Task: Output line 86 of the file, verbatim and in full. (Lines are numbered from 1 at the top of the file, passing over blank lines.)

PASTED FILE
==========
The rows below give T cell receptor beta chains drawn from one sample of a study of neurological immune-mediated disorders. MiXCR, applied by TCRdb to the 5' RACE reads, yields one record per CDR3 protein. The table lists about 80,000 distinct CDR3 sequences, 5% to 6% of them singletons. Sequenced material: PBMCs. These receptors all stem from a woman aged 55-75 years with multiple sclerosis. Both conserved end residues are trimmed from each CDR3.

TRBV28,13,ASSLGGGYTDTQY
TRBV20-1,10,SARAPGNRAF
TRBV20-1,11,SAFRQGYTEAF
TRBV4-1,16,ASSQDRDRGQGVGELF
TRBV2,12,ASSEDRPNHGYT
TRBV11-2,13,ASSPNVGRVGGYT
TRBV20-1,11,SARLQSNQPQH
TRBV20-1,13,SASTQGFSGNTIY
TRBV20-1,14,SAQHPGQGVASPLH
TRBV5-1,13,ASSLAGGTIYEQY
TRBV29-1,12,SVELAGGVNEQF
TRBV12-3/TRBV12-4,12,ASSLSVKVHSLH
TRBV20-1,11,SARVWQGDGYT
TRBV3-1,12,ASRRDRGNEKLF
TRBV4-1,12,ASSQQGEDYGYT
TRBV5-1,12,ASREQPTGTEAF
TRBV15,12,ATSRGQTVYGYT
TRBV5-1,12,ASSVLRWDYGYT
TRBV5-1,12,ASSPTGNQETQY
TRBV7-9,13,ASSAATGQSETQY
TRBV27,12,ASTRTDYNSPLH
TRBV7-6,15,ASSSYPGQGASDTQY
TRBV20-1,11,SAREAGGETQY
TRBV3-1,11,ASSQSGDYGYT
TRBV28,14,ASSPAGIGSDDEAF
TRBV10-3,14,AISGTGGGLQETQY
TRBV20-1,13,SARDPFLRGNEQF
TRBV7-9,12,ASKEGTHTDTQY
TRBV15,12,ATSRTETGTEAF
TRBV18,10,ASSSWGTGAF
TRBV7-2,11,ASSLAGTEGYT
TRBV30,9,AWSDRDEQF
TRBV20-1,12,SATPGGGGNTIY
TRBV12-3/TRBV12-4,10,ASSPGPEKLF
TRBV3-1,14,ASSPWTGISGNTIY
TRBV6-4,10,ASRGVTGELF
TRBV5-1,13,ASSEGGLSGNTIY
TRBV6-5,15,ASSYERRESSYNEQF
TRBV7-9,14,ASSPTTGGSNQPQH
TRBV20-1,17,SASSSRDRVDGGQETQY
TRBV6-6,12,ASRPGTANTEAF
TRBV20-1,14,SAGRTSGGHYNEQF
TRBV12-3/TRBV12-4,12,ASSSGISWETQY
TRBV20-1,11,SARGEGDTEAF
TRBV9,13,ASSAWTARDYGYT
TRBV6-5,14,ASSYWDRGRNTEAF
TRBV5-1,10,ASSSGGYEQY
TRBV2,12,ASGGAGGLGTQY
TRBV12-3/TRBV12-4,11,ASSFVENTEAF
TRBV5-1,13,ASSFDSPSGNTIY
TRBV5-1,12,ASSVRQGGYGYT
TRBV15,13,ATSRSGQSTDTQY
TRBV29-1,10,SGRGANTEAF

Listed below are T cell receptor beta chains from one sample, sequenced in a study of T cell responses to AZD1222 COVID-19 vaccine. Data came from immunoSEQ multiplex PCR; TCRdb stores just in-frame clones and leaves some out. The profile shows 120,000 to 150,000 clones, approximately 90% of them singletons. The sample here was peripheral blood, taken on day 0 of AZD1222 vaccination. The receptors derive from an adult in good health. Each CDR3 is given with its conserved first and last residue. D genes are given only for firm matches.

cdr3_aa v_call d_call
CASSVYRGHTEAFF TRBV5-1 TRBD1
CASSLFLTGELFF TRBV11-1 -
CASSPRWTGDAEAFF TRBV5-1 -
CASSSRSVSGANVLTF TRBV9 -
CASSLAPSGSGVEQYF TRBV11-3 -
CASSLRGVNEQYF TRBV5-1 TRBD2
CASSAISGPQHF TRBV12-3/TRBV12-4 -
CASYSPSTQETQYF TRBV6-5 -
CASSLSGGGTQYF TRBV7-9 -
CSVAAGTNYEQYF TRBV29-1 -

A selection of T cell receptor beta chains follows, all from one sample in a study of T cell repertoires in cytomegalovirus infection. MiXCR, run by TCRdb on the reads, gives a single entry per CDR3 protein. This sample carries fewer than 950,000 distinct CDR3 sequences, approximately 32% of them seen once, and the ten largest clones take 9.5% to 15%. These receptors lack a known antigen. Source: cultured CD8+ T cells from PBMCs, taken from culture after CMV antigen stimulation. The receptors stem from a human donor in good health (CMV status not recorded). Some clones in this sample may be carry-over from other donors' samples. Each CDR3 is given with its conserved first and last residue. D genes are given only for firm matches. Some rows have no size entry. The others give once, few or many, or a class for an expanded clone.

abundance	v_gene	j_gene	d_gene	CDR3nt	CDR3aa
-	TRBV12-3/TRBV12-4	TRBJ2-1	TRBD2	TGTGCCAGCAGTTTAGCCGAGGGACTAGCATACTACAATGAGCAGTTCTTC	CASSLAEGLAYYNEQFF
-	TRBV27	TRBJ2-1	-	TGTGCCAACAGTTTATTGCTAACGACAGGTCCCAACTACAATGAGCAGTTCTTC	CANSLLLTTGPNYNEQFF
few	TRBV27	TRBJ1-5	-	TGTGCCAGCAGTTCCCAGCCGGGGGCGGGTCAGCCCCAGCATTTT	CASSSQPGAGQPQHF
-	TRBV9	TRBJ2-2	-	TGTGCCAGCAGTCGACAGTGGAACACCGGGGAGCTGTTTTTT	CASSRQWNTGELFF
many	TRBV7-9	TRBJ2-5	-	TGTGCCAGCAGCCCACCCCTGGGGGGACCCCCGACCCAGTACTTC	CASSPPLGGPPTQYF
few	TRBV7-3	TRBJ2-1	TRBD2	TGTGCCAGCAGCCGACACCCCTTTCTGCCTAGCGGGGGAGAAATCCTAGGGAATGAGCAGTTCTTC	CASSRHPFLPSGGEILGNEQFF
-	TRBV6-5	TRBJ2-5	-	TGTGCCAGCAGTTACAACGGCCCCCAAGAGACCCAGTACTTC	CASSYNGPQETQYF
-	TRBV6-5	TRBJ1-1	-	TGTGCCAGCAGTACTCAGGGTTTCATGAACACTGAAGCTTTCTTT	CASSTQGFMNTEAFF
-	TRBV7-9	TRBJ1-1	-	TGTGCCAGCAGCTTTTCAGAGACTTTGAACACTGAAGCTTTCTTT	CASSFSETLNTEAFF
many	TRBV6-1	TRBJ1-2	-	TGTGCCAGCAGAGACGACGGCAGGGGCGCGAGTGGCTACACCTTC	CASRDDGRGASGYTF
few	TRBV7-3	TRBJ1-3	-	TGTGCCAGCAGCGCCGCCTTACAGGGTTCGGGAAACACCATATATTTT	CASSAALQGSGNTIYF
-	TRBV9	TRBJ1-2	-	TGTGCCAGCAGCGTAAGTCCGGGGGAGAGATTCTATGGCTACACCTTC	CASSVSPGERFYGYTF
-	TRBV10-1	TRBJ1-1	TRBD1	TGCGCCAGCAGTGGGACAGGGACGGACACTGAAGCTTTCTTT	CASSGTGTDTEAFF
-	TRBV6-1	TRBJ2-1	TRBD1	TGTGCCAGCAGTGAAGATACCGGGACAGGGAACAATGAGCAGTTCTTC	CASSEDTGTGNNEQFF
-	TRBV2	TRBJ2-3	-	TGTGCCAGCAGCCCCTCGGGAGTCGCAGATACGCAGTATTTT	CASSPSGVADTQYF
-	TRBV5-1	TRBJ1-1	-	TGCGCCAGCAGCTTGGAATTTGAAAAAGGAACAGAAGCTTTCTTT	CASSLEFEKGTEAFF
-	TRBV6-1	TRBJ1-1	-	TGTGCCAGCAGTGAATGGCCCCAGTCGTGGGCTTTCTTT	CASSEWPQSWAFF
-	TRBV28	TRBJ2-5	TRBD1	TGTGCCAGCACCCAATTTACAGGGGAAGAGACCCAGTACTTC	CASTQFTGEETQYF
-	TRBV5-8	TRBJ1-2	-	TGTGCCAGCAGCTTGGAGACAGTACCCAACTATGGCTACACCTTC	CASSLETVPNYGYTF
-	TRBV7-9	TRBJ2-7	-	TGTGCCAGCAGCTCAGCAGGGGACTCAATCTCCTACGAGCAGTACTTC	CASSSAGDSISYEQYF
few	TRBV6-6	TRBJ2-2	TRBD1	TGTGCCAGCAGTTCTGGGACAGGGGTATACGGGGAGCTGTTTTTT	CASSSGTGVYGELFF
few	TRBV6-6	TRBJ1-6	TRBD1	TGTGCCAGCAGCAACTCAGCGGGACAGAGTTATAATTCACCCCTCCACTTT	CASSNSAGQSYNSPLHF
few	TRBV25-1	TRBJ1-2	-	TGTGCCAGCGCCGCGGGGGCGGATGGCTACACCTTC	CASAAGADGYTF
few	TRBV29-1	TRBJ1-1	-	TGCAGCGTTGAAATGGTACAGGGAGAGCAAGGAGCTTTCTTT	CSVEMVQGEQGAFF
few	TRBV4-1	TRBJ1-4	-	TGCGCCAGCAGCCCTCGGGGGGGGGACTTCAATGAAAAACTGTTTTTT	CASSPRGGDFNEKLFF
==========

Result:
-	TRBV28	TRBJ2-5	TRBD1	TGTGCCAGCACCCAATTTACAGGGGAAGAGACCCAGTACTTC	CASTQFTGEETQYF